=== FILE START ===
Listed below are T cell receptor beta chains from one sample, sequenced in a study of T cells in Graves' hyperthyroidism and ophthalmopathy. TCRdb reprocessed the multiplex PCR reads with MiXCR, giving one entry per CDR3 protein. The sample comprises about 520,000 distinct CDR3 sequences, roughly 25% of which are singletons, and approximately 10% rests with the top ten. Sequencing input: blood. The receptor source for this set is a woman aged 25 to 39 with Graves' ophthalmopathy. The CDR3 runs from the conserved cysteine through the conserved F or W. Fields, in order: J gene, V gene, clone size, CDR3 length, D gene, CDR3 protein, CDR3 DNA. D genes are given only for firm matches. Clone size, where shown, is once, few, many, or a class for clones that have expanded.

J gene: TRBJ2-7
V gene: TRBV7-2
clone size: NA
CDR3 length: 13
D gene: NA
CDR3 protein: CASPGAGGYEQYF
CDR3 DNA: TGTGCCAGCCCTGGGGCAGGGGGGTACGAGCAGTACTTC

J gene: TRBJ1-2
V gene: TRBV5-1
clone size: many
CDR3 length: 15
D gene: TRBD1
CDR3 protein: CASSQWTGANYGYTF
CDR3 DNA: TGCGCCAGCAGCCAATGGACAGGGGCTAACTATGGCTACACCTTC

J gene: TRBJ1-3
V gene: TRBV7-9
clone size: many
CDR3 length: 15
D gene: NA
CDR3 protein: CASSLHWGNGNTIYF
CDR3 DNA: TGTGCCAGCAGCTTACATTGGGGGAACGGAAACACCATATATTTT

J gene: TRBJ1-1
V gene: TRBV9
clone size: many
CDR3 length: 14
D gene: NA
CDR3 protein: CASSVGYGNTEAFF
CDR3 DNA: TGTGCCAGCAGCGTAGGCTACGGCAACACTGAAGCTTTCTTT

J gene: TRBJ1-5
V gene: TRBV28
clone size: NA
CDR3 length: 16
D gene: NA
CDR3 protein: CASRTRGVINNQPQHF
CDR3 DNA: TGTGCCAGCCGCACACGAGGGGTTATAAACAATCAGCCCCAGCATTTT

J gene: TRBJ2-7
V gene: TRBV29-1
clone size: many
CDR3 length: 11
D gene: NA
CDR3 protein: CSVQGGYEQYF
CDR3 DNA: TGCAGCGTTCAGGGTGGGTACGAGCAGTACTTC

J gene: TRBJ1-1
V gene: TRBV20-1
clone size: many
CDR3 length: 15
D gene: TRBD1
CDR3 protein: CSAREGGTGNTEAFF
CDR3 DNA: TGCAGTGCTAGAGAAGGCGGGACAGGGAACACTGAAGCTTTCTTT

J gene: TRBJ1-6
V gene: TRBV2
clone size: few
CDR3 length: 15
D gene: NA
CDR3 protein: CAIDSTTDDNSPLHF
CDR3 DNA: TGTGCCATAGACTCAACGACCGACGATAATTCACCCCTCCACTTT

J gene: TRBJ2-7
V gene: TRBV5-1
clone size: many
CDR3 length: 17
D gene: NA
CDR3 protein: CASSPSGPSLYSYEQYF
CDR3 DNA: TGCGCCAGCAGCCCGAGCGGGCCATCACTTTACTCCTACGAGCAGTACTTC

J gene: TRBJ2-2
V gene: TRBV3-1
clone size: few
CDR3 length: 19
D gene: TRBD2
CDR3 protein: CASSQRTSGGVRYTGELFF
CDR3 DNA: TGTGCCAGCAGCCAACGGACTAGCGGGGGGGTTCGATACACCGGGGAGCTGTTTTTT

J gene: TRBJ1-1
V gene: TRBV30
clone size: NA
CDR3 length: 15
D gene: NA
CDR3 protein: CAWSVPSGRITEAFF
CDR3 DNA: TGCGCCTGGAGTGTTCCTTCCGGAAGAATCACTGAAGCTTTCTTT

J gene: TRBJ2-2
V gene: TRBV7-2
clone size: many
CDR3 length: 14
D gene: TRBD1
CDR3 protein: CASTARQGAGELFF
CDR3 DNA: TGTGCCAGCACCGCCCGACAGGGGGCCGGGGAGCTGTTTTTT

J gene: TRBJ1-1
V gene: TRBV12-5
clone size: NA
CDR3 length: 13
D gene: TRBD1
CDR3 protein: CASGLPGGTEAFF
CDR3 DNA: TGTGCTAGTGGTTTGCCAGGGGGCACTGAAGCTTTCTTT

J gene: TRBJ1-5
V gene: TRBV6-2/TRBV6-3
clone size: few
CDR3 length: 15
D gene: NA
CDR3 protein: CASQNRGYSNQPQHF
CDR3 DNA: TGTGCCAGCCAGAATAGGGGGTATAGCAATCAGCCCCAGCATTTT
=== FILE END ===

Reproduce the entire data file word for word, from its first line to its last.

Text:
Listed below are T cell receptor beta chains from one sample, sequenced in a study of T cells in Graves' hyperthyroidism and ophthalmopathy. TCRdb reprocessed the multiplex PCR reads with MiXCR, giving one entry per CDR3 protein. The sample comprises about 520,000 distinct CDR3 sequences, roughly 25% of which are singletons, and approximately 10% rests with the top ten. Sequencing input: blood. The receptor source for this set is a woman aged 25 to 39 with Graves' ophthalmopathy. The CDR3 runs from the conserved cysteine through the conserved F or W. Fields, in order: J gene, V gene, clone size, CDR3 length, D gene, CDR3 protein, CDR3 DNA. D genes are given only for firm matches. Clone size, where shown, is once, few, many, or a class for clones that have expanded.

J gene: TRBJ2-7
V gene: TRBV7-2
clone size: NA
CDR3 length: 13
D gene: NA
CDR3 protein: CASPGAGGYEQYF
CDR3 DNA: TGTGCCAGCCCTGGGGCAGGGGGGTACGAGCAGTACTTC

J gene: TRBJ1-2
V gene: TRBV5-1
clone size: many
CDR3 length: 15
D gene: TRBD1
CDR3 protein: CASSQWTGANYGYTF
CDR3 DNA: TGCGCCAGCAGCCAATGGACAGGGGCTAACTATGGCTACACCTTC

J gene: TRBJ1-3
V gene: TRBV7-9
clone size: many
CDR3 length: 15
D gene: NA
CDR3 protein: CASSLHWGNGNTIYF
CDR3 DNA: TGTGCCAGCAGCTTACATTGGGGGAACGGAAACACCATATATTTT

J gene: TRBJ1-1
V gene: TRBV9
clone size: many
CDR3 length: 14
D gene: NA
CDR3 protein: CASSVGYGNTEAFF
CDR3 DNA: TGTGCCAGCAGCGTAGGCTACGGCAACACTGAAGCTTTCTTT

J gene: TRBJ1-5
V gene: TRBV28
clone size: NA
CDR3 length: 16
D gene: NA
CDR3 protein: CASRTRGVINNQPQHF
CDR3 DNA: TGTGCCAGCCGCACACGAGGGGTTATAAACAATCAGCCCCAGCATTTT

J gene: TRBJ2-7
V gene: TRBV29-1
clone size: many
CDR3 length: 11
D gene: NA
CDR3 protein: CSVQGGYEQYF
CDR3 DNA: TGCAGCGTTCAGGGTGGGTACGAGCAGTACTTC

J gene: TRBJ1-1
V gene: TRBV20-1
clone size: many
CDR3 length: 15
D gene: TRBD1
CDR3 protein: CSAREGGTGNTEAFF
CDR3 DNA: TGCAGTGCTAGAGAAGGCGGGACAGGGAACACTGAAGCTTTCTTT

J gene: TRBJ1-6
V gene: TRBV2
clone size: few
CDR3 length: 15
D gene: NA
CDR3 protein: CAIDSTTDDNSPLHF
CDR3 DNA: TGTGCCATAGACTCAACGACCGACGATAATTCACCCCTCCACTTT

J gene: TRBJ2-7
V gene: TRBV5-1
clone size: many
CDR3 length: 17
D gene: NA
CDR3 protein: CASSPSGPSLYSYEQYF
CDR3 DNA: TGCGCCAGCAGCCCGAGCGGGCCATCACTTTACTCCTACGAGCAGTACTTC

J gene: TRBJ2-2
V gene: TRBV3-1
clone size: few
CDR3 length: 19
D gene: TRBD2
CDR3 protein: CASSQRTSGGVRYTGELFF
CDR3 DNA: TGTGCCAGCAGCCAACGGACTAGCGGGGGGGTTCGATACACCGGGGAGCTGTTTTTT

J gene: TRBJ1-1
V gene: TRBV30
clone size: NA
CDR3 length: 15
D gene: NA
CDR3 protein: CAWSVPSGRITEAFF
CDR3 DNA: TGCGCCTGGAGTGTTCCTTCCGGAAGAATCACTGAAGCTTTCTTT

J gene: TRBJ2-2
V gene: TRBV7-2
clone size: many
CDR3 length: 14
D gene: TRBD1
CDR3 protein: CASTARQGAGELFF
CDR3 DNA: TGTGCCAGCACCGCCCGACAGGGGGCCGGGGAGCTGTTTTTT

J gene: TRBJ1-1
V gene: TRBV12-5
clone size: NA
CDR3 length: 13
D gene: TRBD1
CDR3 protein: CASGLPGGTEAFF
CDR3 DNA: TGTGCTAGTGGTTTGCCAGGGGGCACTGAAGCTTTCTTT

J gene: TRBJ1-5
V gene: TRBV6-2/TRBV6-3
clone size: few
CDR3 length: 15
D gene: NA
CDR3 protein: CASQNRGYSNQPQHF
CDR3 DNA: TGTGCCAGCCAGAATAGGGGGTATAGCAATCAGCCCCAGCATTTT